• Java response.sendRedirect(..) uses 302
  • ASP.NET response.Redirect(..) uses 302
  • PHP header("Location: ..") uses 302
  • RoR redirect_to uses 302
  • etc..

So I'd prefer this, rather than setting status and headers manually.

  • 3
    Ye gods, I had no idea PHP's header() also does some voodoo besides sending the given header data. Checked with the docs, +1 for bringing that up
    – Kos
    Commented Jun 26, 2013 at 15:53
  • 2
    and ExpressJS res.redirect(url) uses 302 by default
    – Andy
    Commented Mar 18, 2014 at 12:28

In theory, you (and all the world) should be using 303 as you have noted. But also, most browsers react to a 302 like they should react to a 303. So, overall, it seems that it won't matter if you send 302 or 303. In the link you provided for the 303 specification, theres an interesting note:

Note: Many pre-HTTP/1.1 user agents do not understand the 303 status. When interoperability with such clients is a concern, the 302 status code may be used instead, since most user agents react to a 302 response as described here for 303.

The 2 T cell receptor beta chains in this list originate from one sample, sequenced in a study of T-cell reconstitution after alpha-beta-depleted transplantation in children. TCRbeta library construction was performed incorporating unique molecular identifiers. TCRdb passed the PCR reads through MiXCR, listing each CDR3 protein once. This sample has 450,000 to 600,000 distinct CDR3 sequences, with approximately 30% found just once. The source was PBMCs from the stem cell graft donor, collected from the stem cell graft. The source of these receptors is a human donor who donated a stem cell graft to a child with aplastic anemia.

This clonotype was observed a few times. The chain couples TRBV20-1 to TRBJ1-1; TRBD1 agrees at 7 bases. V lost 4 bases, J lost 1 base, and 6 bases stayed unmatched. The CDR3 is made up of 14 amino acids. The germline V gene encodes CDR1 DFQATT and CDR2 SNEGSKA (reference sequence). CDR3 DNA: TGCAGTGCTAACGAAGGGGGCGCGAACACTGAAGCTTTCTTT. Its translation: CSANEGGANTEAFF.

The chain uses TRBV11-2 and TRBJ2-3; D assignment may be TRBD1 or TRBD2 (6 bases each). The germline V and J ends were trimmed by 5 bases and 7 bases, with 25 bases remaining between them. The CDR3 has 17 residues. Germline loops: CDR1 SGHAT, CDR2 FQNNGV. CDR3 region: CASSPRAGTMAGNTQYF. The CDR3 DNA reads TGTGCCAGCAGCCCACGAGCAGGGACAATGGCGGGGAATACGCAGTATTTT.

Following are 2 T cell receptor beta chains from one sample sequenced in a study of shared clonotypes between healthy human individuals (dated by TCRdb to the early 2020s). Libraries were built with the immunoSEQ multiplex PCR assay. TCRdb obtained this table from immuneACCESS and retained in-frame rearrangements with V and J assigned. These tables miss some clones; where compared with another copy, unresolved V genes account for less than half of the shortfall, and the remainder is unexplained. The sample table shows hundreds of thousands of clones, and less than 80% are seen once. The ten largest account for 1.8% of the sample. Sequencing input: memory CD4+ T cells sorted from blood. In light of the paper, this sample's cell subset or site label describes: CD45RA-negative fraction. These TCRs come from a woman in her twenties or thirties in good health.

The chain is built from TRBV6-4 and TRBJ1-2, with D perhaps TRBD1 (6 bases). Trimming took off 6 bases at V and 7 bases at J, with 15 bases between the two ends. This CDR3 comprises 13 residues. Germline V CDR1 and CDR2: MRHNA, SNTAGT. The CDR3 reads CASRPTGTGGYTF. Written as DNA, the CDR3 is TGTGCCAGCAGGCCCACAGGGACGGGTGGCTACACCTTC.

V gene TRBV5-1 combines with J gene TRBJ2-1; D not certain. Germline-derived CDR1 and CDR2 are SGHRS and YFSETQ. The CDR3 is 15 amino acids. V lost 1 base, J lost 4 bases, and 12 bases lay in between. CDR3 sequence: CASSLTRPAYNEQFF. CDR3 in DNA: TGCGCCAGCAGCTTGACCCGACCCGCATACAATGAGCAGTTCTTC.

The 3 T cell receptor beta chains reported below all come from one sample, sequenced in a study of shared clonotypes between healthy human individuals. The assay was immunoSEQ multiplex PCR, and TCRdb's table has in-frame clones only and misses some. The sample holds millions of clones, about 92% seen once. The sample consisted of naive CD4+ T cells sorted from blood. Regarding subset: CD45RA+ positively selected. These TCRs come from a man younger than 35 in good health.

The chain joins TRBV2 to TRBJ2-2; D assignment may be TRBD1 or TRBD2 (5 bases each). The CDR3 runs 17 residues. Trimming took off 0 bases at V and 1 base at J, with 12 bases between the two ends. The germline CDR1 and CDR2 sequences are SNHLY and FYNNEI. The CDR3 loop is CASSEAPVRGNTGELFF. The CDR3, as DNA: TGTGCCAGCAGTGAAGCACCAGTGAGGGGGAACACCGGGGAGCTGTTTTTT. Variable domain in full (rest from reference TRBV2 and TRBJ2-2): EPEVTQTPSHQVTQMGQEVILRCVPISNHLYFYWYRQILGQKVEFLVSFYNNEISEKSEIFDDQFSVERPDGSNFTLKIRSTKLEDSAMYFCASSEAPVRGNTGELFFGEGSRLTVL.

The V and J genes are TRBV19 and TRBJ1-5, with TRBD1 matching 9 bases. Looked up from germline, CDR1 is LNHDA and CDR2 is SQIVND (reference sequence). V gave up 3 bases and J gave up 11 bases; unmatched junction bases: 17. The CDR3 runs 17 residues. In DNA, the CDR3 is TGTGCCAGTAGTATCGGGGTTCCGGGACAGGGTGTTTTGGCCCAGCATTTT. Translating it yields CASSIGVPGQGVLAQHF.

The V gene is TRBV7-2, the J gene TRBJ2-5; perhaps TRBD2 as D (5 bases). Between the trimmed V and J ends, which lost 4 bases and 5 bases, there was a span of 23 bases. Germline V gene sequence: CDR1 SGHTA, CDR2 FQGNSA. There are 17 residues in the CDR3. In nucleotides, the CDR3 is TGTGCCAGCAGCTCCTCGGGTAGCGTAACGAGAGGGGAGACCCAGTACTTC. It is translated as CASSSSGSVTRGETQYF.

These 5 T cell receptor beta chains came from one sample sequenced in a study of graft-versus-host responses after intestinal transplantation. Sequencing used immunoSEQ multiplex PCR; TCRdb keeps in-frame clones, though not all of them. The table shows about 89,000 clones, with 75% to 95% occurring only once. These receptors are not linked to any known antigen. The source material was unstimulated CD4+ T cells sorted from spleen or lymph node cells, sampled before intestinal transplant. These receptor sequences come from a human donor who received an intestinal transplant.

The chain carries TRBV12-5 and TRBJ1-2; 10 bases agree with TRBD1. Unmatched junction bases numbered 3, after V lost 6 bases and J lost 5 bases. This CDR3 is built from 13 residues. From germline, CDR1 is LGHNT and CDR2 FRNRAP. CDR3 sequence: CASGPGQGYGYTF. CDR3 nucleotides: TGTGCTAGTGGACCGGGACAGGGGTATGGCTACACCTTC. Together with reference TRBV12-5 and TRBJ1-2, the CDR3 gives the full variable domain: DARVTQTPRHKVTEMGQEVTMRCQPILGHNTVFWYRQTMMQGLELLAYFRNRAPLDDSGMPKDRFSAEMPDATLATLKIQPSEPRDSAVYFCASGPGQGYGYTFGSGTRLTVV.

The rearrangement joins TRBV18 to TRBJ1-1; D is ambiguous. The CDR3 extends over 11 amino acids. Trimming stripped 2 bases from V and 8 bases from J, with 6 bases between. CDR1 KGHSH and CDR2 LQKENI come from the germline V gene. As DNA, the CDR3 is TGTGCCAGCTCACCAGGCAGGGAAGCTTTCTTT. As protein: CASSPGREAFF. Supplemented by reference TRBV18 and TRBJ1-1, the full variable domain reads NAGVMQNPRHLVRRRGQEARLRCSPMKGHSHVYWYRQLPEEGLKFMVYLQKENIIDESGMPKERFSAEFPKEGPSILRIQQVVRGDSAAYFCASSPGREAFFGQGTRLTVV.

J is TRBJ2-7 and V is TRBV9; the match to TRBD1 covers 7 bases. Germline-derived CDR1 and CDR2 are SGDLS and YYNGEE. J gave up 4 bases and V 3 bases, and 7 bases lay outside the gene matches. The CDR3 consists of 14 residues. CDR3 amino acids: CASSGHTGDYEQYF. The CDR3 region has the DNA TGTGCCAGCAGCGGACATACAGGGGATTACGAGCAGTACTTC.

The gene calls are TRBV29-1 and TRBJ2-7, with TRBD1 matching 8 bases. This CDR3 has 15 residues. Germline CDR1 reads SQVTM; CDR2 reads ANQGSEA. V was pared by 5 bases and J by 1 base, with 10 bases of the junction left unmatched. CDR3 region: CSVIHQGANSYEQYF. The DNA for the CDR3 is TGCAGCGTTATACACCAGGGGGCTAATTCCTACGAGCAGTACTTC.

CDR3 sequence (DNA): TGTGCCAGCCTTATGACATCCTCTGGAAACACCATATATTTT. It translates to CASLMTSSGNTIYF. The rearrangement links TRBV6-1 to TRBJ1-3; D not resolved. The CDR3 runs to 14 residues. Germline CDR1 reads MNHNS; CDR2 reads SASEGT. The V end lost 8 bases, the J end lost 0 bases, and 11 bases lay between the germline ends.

It's important to note the pre-HTTP/1.1 user agents, so maybe this was important a while ago, but I don't believe it is the case now.

So, all in all, it's up to you (I could bet whatever you want that browsers won't change their behavior against 302 statuses never, for fear of breaking the internet for their users).


When providing the location of a new resource created by a POST request, 201 ("Created") is an appropriate response.

HTTP/1.1: http://www.w3.org/Protocols/rfc2616/rfc2616-sec10.html#sec10.2.2

Atom Publishing Protocol: https://www.rfc-editor.org/rfc/rfc5023#section-5.3

This does mean that a web browser probably won't redirect to the new URL, though; the user has to follow a link to get to the new item (this link can be provided in the body of the response, as well as in the Location header).